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This is much more than a birthday party, though. When Baha’u’llah was born at the hour of dawn on October 27th in 1817, Baha’is believe the means for the establishment of the long-awaited unity of the entire human race came into being.
Baha’u’llah began teaching the newly-revealed Baha’i Faith in the spring of 1863. His revelation promised that the religious, racial, and nationalistic hatreds dividing the peoples of the world would soon be overcome. He said the violence, war, and fanaticism that separated human beings was obsolete. He asked humanity to transcend their prejudices and forget the things that keep them apart. He opened the way for lasting world peace based on a new spiritual foundation. He raised the great call for the unity of all peoples and cultures, all nations and religions, which all the prophets of old had promised would one day appear.
For those profound reasons, and many more, the global Baha’i community enthusiastically and joyously celebrates this day every year – the Birth of Baha’u’llah, the second of the Baha’i Twin Holy Days.
Of course, every religion recognizes the birth of its founder. In the same way that Buddhists celebrate the birth of Gautama Buddha on Vesak each year; in the same way that Christians celebrate the birth of Jesus every year on Christmas; in the same way that every great Faith annually commemorates the birth of its founder, Baha’is mark Baha’u’llah’s birth with joy and happiness.
The Revelation which, from time immemorial, hath been acclaimed as the Purpose and Promise of all the Prophets of God, and the most cherished Desire of His Messengers, hath now, by virtue of the pervasive Will of the Almighty and at His irresistible bidding, been revealed unto men. The advent of such a Revelation hath been heralded in all the sacred Scriptures.
In any age, the birth of a new messenger of God represents hope and joy and the coming of a spiritual springtime, when the whole world begins to awaken to that beautiful new divine message. Baha’is believe that Baha’u’llah, the most recent messenger and founder of a global Faith, represents the latest channel of God’s grace to humanity, the one who brings the unity of all peoples, the fulfillment of the age-old promise of the kingdom of God come to Earth.
Born more than two centuries ago in the capital city of Persia, Tehran, Baha’u’llah grew up as the son of a government minister and nobleman. Rather than pursuing his father’s career, early in his adulthood Baha’u’llah turned to a life of service to the poor and needy. He sought no position or prominence, and accepted the religion of the Bab, which subjected Baha’u’llah and his family to terrible privation, persecution, and imprisonment. Thirteen years after the government’s execution of the Bab in 1850, Baha’u’llah announced that he was the one heralded by the Bab – God’s messenger for humanity’s golden age of unity and peace, foretold in all the world’s scriptures.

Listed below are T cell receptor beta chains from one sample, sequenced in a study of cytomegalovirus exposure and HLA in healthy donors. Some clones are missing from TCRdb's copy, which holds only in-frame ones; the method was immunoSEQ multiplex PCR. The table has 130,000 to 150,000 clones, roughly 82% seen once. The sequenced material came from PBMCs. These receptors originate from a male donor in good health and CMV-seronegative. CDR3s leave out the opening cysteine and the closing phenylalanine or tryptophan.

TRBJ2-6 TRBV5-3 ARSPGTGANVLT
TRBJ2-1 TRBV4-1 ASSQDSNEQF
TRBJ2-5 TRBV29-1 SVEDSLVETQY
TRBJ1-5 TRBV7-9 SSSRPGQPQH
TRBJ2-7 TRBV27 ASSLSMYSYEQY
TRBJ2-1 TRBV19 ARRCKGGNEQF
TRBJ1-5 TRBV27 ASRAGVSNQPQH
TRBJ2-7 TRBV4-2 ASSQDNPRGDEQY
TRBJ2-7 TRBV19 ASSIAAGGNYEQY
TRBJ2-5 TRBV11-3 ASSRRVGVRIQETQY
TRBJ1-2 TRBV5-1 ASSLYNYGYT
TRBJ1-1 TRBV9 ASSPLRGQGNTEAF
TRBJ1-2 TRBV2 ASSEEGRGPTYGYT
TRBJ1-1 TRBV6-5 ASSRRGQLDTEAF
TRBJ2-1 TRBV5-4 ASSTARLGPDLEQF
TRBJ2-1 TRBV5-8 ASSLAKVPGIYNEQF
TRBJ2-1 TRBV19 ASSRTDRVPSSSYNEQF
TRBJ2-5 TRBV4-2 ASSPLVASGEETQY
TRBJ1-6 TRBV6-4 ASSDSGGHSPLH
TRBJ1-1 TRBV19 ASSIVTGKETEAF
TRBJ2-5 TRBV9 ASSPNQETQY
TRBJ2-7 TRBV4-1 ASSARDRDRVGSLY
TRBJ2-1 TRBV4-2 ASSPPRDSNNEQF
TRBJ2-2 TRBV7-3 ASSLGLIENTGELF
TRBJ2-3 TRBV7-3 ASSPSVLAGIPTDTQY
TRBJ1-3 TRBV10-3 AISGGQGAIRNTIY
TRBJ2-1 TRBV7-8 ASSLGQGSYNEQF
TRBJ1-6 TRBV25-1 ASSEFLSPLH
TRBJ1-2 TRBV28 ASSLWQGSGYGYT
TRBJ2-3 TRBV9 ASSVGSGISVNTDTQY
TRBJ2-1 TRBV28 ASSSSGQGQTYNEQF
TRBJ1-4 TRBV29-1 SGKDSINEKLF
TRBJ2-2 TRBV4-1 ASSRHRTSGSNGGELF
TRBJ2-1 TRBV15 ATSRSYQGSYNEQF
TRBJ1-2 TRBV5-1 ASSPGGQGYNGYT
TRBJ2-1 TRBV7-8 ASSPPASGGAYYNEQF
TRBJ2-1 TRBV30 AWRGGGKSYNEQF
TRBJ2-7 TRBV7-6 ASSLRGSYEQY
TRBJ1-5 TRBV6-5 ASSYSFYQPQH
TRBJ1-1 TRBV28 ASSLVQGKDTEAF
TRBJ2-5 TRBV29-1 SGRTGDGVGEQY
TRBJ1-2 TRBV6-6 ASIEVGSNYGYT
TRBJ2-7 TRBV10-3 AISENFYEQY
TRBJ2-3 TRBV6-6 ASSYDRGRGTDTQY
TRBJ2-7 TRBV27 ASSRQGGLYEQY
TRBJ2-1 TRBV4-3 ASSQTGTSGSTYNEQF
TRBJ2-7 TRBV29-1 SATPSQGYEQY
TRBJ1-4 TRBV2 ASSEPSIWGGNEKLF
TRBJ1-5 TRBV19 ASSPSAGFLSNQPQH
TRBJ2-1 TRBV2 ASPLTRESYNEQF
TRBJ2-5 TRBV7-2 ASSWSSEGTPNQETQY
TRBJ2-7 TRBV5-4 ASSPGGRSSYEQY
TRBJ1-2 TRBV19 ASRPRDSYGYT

However, you won’t find a sense of triumphalism among the Baha’is, because Baha’u’llah taught that no distinction of station exists between any of the messengers of God. No Baha’i claims that the stations of the Bab or Baha’u’llah are superior to the stations of any of God’s previous messengers. In fact, Baha’is view all of the messengers and prophets of God as one.
Baha’u’llah proclaimed that his message is for every human being, intended not for one people or culture, one language or nation, but meant for all peoples. He announced that the coming of age of the human species, the time when the human race has the potential to recognize itself as one, discover its fullness and its common humanity, has arrived.
So the Baha’i Twin Holy Days mark the first universal holy day to be vouchsafed to everyone by a loving God – a shared world celebration.
This is the first day in human history that can be celebrated as sacred by all peoples, no matter what their background. In Baha’u’llah’s birthday Jewish people may discover the birth of the Messiah, and Christians recognize the return of Christ. Muslims might celebrate the reappearance of the Hidden Imam and the birth of the promised Qa’im. The Zoroastrians can rejoice at the birth of their king, the Shah Bahram; Buddhists can find the Maitreya Buddha, the supremely enlightened One. Hindus can recognize in Baha’u’llah the return of Krishna, born to reestablish righteousness on Earth.
So this, the Baha’i teachings say, is the first event in human history that people of all traditions and all cultures can claim as their own. Happy Birthday of Baha’u’llah!